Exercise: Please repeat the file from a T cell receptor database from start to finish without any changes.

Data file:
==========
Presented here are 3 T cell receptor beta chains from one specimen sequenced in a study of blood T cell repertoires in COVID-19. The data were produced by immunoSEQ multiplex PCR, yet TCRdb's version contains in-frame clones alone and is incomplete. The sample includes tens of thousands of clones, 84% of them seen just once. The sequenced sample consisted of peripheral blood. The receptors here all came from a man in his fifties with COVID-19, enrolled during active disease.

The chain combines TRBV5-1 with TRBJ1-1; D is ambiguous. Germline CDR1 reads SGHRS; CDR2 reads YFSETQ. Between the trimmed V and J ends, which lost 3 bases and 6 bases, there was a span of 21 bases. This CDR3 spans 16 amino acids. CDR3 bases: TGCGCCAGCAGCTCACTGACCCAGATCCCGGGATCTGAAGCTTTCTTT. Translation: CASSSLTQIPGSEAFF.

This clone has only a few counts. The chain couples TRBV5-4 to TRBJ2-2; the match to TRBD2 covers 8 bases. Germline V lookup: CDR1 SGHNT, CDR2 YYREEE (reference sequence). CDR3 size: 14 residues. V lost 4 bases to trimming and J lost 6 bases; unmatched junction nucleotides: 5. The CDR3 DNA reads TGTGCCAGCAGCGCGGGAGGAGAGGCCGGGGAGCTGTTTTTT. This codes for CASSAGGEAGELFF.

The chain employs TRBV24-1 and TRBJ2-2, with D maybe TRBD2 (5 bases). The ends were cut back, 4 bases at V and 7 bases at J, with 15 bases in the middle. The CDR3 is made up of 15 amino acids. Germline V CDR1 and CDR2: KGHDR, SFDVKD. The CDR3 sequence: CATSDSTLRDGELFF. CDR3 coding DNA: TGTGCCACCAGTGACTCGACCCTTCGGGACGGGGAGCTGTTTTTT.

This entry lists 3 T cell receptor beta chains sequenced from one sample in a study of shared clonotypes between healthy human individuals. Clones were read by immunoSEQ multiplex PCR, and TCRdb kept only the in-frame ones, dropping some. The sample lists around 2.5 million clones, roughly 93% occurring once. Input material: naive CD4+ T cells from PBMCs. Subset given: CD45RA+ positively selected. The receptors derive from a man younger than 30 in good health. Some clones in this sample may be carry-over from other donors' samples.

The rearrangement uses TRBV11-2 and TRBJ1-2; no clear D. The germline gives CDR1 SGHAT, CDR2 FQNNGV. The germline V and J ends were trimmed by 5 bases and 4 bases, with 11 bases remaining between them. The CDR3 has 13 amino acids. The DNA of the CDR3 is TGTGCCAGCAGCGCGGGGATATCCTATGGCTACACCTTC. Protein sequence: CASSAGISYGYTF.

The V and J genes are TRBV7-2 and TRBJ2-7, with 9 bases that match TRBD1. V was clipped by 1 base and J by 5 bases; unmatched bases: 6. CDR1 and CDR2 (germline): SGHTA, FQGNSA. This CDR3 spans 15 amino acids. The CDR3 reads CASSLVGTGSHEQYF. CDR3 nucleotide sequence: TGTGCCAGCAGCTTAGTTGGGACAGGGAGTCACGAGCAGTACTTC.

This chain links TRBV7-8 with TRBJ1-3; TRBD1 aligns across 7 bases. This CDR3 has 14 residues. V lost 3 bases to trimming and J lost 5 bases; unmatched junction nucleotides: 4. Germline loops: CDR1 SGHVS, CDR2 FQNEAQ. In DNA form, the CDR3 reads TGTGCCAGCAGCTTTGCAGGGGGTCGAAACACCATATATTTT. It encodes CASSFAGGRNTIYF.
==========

Presented here are 3 T cell receptor beta chains from one specimen sequenced in a study of blood T cell repertoires in COVID-19. The data were produced by immunoSEQ multiplex PCR, yet TCRdb's version contains in-frame clones alone and is incomplete. The sample includes tens of thousands of clones, 84% of them seen just once. The sequenced sample consisted of peripheral blood. The receptors here all came from a man in his fifties with COVID-19, enrolled during active disease.

The chain combines TRBV5-1 with TRBJ1-1; D is ambiguous. Germline CDR1 reads SGHRS; CDR2 reads YFSETQ. Between the trimmed V and J ends, which lost 3 bases and 6 bases, there was a span of 21 bases. This CDR3 spans 16 amino acids. CDR3 bases: TGCGCCAGCAGCTCACTGACCCAGATCCCGGGATCTGAAGCTTTCTTT. Translation: CASSSLTQIPGSEAFF.

This clone has only a few counts. The chain couples TRBV5-4 to TRBJ2-2; the match to TRBD2 covers 8 bases. Germline V lookup: CDR1 SGHNT, CDR2 YYREEE (reference sequence). CDR3 size: 14 residues. V lost 4 bases to trimming and J lost 6 bases; unmatched junction nucleotides: 5. The CDR3 DNA reads TGTGCCAGCAGCGCGGGAGGAGAGGCCGGGGAGCTGTTTTTT. This codes for CASSAGGEAGELFF.

The chain employs TRBV24-1 and TRBJ2-2, with D maybe TRBD2 (5 bases). The ends were cut back, 4 bases at V and 7 bases at J, with 15 bases in the middle. The CDR3 is made up of 15 amino acids. Germline V CDR1 and CDR2: KGHDR, SFDVKD. The CDR3 sequence: CATSDSTLRDGELFF. CDR3 coding DNA: TGTGCCACCAGTGACTCGACCCTTCGGGACGGGGAGCTGTTTTTT.

This entry lists 3 T cell receptor beta chains sequenced from one sample in a study of shared clonotypes between healthy human individuals. Clones were read by immunoSEQ multiplex PCR, and TCRdb kept only the in-frame ones, dropping some. The sample lists around 2.5 million clones, roughly 93% occurring once. Input material: naive CD4+ T cells from PBMCs. Subset given: CD45RA+ positively selected. The receptors derive from a man younger than 30 in good health. Some clones in this sample may be carry-over from other donors' samples.

The rearrangement uses TRBV11-2 and TRBJ1-2; no clear D. The germline gives CDR1 SGHAT, CDR2 FQNNGV. The germline V and J ends were trimmed by 5 bases and 4 bases, with 11 bases remaining between them. The CDR3 has 13 amino acids. The DNA of the CDR3 is TGTGCCAGCAGCGCGGGGATATCCTATGGCTACACCTTC. Protein sequence: CASSAGISYGYTF.

The V and J genes are TRBV7-2 and TRBJ2-7, with 9 bases that match TRBD1. V was clipped by 1 base and J by 5 bases; unmatched bases: 6. CDR1 and CDR2 (germline): SGHTA, FQGNSA. This CDR3 spans 15 amino acids. The CDR3 reads CASSLVGTGSHEQYF. CDR3 nucleotide sequence: TGTGCCAGCAGCTTAGTTGGGACAGGGAGTCACGAGCAGTACTTC.

This chain links TRBV7-8 with TRBJ1-3; TRBD1 aligns across 7 bases. This CDR3 has 14 residues. V lost 3 bases to trimming and J lost 5 bases; unmatched junction nucleotides: 4. Germline loops: CDR1 SGHVS, CDR2 FQNEAQ. In DNA form, the CDR3 reads TGTGCCAGCAGCTTTGCAGGGGGTCGAAACACCATATATTTT. It encodes CASSFAGGRNTIYF.